Civil Society workshop on drug policy opens
Accra, Feb. 11, GNA - Civil Society Organisations (CSO) from all member states of the Economic Commission for West Africa on Wednesday, converged in Accra to brainstorm and strategise on practical measures to combat the drug menace in the sub-region.
The two-day Drug Policy workshop attracted about 40 participants, including representatives from CSO, professional associations, coalitions and networks, amongst others.
It was expected to among other things, strengthen their capacity to be able to engage and advocate on issues of drug policy, drug prevention and treatment, harm reduction, security and governance in West Africa.
Mr Guillio Cintron, the Senior Programme Management Specialist with the Regional Peace and Governance Office of the USAID in West Africa, said although the seeming recess of national conflicts, particularly civil war, provides a glimpse of hope that West Africa is gaining regional stability.
However, a destructive new threat was jeopardising the seeming progress, devastating lives and ruining the socio-economic progress of countries in the sub-region.
According to him trafficking of cocaine, estimated at 1.25 billion dollars, alone, exceeded the national budgets of many states in the region, with international drug cartels undermining West African countries and communities and lives.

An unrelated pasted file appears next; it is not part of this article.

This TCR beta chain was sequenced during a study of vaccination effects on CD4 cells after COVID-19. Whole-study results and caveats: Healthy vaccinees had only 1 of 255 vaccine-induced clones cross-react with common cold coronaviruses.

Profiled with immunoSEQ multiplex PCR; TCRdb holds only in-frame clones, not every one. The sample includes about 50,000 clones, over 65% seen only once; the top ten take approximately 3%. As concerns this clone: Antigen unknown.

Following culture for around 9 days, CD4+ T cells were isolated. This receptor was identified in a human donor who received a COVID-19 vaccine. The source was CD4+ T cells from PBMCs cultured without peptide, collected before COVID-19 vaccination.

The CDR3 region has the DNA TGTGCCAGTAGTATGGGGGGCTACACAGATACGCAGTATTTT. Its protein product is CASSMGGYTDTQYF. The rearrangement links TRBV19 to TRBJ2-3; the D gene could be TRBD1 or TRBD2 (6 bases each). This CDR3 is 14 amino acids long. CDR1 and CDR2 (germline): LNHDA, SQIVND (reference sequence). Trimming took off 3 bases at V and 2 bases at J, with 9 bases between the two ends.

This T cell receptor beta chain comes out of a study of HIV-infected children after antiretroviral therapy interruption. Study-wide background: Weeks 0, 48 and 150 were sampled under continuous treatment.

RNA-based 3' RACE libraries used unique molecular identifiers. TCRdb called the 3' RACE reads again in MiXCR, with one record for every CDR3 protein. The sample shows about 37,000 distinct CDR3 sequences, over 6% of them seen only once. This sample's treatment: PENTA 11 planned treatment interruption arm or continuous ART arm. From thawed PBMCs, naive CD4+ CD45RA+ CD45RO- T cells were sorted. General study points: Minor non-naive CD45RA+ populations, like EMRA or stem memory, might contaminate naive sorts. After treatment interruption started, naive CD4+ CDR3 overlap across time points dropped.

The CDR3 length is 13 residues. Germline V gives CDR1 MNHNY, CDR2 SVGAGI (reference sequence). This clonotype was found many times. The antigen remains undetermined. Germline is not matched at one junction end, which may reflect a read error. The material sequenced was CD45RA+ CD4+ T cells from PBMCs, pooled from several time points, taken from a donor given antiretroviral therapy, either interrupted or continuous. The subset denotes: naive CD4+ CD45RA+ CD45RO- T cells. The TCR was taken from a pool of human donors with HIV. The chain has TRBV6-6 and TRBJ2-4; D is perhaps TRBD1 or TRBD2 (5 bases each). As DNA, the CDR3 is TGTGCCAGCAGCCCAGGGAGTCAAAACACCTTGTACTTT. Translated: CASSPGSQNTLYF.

He said drug-related problem currently exists on all levels of society, and the independence of governance systems and security institutions were at risk of being undermined by corruption and organized crime.
The workshop was therefore hosted by the West African Civil Society Initiative (WACSI) in collaboration with the West African Commission on Drugs (WACD) and the International Drug Policy Consortium (IDPC), with support from the United States Agency for International Development, the Open Society Initiative for West Africa and the Kofi Annan Foundation, to address some of the challenges.
Nana Asantewa Afadzinu, the Executive Director of WACSI, said the workshop forms part of a regional project to disseminate the recommendations from a WACD research report titled 'Not Just in Transit: Drugs, the State and Society in West Africa'.
According to her, the workshop would also create the space to strengthen and consolidate the collaborative efforts through the setting up of a West African CSO Drug Policy Network to holistically tackle the drug menace.
Mr Jamie Bridge, the Senior Policy and Operations Manager of the IDPC, said the report showed that the drug menace posed a new threat to the development of West African countries and therefore must be tackled with much seriousness to halt its devastating impact on both the socio-economic and health of nations.
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